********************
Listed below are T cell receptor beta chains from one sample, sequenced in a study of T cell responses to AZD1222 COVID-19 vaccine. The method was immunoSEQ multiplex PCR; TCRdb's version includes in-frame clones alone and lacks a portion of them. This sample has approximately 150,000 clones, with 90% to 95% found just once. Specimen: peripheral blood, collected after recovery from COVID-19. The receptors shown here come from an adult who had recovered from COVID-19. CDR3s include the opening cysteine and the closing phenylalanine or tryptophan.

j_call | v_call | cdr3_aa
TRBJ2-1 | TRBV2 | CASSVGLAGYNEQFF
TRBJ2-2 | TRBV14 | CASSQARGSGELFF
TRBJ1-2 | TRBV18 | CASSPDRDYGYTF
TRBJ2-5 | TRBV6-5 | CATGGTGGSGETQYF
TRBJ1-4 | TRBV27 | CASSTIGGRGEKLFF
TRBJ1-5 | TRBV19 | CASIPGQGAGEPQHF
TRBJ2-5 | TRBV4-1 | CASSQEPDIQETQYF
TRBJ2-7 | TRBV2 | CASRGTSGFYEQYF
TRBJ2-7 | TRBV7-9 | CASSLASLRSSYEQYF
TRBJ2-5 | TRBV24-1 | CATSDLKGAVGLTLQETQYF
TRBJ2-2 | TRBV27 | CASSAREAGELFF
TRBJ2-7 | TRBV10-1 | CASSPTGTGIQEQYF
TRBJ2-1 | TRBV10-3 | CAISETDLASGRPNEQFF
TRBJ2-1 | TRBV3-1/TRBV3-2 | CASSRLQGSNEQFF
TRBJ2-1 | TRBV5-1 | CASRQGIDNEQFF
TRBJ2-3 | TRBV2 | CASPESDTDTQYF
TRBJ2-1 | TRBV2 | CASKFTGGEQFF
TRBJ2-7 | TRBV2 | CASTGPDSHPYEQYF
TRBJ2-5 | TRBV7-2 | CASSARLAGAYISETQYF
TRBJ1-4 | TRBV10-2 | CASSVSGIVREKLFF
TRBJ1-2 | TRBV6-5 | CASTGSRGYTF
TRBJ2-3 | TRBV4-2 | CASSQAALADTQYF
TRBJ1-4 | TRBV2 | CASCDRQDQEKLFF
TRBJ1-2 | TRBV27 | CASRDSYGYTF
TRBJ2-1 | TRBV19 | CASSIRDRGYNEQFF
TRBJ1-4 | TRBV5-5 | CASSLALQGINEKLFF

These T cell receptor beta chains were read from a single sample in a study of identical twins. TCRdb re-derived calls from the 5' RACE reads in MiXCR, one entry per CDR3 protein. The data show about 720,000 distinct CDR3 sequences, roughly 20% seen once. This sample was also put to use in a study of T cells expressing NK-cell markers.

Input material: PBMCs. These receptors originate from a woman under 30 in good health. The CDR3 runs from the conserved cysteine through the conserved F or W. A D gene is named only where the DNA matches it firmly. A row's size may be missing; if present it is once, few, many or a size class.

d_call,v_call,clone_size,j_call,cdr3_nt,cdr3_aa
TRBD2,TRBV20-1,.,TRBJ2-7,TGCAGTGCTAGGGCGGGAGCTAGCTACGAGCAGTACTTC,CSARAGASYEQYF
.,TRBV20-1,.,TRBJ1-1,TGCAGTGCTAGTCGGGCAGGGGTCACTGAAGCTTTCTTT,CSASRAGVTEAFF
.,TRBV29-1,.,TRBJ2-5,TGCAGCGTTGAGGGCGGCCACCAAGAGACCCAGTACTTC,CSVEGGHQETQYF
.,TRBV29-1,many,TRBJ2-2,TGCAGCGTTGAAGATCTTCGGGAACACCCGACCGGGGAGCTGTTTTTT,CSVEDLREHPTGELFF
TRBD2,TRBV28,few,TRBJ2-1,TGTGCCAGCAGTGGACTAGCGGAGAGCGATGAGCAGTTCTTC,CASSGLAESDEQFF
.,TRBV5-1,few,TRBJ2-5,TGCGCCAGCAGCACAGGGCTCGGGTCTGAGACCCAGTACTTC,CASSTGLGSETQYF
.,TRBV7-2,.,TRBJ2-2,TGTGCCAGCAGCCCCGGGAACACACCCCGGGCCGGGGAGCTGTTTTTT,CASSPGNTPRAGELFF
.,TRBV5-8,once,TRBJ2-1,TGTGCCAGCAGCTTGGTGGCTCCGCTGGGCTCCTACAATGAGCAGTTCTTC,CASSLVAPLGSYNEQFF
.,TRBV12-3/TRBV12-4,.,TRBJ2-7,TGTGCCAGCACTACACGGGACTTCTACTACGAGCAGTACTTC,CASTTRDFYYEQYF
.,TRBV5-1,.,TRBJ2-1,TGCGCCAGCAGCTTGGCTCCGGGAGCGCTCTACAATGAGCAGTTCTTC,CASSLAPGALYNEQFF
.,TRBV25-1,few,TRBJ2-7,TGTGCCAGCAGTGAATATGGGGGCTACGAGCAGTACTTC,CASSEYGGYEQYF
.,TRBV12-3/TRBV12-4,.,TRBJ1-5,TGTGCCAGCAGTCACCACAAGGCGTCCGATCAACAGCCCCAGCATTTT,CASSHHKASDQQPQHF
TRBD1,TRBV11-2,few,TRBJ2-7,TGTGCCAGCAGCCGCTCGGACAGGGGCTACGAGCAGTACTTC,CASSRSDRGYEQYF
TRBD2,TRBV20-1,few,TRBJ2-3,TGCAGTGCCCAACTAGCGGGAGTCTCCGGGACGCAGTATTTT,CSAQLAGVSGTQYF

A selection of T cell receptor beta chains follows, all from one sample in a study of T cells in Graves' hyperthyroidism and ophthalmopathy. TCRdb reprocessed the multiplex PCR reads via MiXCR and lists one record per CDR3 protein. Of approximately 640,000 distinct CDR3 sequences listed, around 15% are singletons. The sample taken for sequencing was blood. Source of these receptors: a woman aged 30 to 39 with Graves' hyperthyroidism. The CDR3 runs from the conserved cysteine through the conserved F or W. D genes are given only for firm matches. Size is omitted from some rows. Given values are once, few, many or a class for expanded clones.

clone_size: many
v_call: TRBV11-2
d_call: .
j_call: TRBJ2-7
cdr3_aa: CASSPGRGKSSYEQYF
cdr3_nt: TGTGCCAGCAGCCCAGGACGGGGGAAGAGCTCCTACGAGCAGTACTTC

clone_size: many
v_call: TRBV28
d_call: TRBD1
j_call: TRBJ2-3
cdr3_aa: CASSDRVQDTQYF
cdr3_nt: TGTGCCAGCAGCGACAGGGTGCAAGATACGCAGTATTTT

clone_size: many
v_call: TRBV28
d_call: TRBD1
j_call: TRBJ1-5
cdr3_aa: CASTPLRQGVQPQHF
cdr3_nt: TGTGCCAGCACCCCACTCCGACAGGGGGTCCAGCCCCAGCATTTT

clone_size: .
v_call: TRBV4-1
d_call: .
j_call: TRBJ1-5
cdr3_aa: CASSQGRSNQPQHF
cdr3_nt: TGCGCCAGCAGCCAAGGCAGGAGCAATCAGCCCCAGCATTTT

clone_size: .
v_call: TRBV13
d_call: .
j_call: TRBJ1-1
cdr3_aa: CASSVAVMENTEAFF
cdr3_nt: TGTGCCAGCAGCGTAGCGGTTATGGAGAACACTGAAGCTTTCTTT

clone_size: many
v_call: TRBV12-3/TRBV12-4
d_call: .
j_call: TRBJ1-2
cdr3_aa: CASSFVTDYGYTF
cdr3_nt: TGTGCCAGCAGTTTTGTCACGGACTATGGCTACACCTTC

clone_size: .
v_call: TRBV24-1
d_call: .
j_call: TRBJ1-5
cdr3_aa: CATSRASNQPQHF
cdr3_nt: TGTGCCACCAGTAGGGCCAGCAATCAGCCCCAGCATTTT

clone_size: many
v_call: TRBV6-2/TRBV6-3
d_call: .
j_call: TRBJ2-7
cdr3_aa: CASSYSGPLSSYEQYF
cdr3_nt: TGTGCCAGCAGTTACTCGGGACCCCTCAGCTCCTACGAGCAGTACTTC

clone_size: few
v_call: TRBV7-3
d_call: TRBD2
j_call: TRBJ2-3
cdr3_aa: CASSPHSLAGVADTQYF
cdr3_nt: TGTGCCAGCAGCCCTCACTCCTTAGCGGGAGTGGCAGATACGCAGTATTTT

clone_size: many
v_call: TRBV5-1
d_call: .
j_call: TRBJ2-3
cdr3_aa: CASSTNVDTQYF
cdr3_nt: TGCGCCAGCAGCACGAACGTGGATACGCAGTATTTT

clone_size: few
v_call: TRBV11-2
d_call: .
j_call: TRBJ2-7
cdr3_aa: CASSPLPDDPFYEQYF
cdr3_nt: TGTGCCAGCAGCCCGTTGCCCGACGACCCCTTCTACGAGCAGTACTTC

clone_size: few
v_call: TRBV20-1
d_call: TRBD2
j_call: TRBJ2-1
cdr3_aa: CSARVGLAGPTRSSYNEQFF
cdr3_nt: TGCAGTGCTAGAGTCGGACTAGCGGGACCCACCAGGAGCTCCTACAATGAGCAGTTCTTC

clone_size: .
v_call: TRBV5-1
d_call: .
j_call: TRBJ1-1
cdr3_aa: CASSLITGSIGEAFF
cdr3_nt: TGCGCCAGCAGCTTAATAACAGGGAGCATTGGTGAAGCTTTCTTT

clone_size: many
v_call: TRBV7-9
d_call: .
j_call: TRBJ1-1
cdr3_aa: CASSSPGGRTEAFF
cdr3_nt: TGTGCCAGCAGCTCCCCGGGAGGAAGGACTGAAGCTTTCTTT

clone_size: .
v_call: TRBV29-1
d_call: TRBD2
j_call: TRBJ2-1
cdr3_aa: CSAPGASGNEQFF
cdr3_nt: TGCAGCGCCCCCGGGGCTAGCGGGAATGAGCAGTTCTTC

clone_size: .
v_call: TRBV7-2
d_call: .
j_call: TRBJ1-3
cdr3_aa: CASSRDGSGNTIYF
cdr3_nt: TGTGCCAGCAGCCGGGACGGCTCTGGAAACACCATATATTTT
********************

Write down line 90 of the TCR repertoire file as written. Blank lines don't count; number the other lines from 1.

v_call: TRBV6-2/TRBV6-3